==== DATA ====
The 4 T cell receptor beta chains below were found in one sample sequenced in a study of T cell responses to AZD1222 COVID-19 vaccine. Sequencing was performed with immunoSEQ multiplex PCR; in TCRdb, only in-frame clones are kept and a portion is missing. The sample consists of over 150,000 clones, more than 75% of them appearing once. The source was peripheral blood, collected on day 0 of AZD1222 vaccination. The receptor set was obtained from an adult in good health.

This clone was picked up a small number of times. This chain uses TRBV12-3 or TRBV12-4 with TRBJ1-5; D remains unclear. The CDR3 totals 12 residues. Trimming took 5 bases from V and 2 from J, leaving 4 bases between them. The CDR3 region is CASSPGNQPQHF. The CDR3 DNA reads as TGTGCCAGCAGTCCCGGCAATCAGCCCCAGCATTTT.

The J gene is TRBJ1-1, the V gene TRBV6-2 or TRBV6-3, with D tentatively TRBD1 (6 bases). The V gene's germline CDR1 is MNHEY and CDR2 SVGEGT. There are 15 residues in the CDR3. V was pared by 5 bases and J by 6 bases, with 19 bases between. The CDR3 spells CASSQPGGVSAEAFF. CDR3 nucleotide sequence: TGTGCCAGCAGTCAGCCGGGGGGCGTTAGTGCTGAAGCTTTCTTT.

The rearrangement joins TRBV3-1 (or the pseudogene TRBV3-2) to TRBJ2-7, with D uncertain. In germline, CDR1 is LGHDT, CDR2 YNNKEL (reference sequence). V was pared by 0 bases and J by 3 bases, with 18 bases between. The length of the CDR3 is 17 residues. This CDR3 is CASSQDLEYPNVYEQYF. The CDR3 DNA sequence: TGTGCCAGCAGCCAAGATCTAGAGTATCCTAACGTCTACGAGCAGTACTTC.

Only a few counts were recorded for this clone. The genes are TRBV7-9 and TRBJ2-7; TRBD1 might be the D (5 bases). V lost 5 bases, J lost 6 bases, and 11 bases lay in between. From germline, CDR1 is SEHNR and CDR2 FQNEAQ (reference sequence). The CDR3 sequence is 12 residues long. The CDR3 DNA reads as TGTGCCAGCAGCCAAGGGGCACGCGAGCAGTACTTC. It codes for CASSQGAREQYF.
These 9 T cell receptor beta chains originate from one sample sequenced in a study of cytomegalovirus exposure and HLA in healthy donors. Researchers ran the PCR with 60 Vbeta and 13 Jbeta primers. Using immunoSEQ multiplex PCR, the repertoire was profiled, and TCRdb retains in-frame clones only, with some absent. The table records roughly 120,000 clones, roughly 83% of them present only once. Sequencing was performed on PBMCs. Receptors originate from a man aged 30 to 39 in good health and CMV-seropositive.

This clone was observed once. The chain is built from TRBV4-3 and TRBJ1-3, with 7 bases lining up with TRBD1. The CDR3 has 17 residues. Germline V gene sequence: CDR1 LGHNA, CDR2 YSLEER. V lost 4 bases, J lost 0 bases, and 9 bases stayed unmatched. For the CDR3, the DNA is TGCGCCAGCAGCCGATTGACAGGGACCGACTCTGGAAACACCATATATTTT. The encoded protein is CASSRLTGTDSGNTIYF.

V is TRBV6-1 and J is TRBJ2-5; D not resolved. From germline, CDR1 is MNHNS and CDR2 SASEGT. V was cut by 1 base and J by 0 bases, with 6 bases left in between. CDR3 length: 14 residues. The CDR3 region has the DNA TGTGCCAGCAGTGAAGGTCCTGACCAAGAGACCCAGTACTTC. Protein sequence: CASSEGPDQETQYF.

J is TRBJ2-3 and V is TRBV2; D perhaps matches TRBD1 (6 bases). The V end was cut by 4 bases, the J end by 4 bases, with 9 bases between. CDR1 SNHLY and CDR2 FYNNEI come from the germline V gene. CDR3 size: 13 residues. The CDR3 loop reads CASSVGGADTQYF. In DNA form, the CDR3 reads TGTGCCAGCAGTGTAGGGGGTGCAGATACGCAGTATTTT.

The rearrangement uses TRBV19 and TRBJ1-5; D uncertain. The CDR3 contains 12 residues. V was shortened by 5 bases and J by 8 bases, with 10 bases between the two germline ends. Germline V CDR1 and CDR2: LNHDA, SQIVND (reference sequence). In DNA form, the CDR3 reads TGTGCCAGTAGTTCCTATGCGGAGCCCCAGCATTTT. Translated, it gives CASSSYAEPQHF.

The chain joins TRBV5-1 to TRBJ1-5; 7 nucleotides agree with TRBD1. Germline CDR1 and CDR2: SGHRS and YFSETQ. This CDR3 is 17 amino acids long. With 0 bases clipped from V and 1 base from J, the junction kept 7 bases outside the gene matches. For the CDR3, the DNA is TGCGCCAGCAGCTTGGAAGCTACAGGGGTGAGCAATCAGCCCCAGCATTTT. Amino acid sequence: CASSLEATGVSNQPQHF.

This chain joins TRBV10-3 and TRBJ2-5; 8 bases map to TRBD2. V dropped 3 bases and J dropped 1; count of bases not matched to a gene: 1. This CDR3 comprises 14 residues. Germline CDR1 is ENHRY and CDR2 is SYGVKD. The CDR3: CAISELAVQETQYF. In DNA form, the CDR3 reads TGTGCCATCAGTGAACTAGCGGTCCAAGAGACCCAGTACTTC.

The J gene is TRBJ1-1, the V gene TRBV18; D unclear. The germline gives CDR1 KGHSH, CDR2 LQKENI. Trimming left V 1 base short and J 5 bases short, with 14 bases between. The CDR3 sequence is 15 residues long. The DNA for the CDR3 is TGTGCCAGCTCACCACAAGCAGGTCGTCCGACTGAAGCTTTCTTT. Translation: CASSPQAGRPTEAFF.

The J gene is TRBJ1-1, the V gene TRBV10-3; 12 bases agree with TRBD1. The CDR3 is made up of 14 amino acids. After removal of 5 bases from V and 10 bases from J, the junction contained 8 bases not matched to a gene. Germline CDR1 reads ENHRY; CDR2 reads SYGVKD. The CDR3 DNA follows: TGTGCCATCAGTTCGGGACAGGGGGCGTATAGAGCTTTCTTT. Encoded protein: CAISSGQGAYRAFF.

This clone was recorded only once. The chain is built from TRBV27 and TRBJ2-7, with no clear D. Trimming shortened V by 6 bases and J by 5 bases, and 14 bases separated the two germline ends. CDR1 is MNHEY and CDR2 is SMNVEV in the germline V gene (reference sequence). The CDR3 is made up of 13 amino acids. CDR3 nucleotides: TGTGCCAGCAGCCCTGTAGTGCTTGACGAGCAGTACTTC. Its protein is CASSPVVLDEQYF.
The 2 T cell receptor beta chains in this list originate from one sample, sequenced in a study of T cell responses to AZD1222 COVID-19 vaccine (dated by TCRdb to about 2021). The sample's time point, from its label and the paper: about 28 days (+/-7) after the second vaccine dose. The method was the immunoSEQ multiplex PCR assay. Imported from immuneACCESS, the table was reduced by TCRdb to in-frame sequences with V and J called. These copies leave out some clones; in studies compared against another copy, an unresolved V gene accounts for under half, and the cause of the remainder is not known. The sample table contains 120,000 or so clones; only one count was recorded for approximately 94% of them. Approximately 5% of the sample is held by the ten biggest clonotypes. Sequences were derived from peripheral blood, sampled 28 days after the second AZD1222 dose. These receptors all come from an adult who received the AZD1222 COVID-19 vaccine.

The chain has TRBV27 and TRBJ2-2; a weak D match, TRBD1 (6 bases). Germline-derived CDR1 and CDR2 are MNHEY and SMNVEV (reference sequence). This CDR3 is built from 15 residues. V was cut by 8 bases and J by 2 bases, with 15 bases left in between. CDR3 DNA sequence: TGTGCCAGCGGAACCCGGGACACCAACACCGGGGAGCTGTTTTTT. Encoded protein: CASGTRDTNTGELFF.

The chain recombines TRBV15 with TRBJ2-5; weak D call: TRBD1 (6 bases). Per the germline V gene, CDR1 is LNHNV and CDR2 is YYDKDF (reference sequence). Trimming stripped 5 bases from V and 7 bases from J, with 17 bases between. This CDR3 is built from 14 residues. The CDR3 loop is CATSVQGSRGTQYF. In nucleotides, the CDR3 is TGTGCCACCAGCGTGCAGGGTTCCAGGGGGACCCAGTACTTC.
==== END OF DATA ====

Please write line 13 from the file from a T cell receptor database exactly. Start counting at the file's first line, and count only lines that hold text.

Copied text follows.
The J gene is TRBJ1-1, the V gene TRBV18; D unclear. The germline gives CDR1 KGHSH, CDR2 LQKENI. Trimming left V 1 base short and J 5 bases short, with 14 bases between. The CDR3 sequence is 15 residues long. The DNA for the CDR3 is TGTGCCAGCTCACCACAAGCAGGTCGTCCGACTGAAGCTTTCTTT. Translation: CASSPQAGRPTEAFF.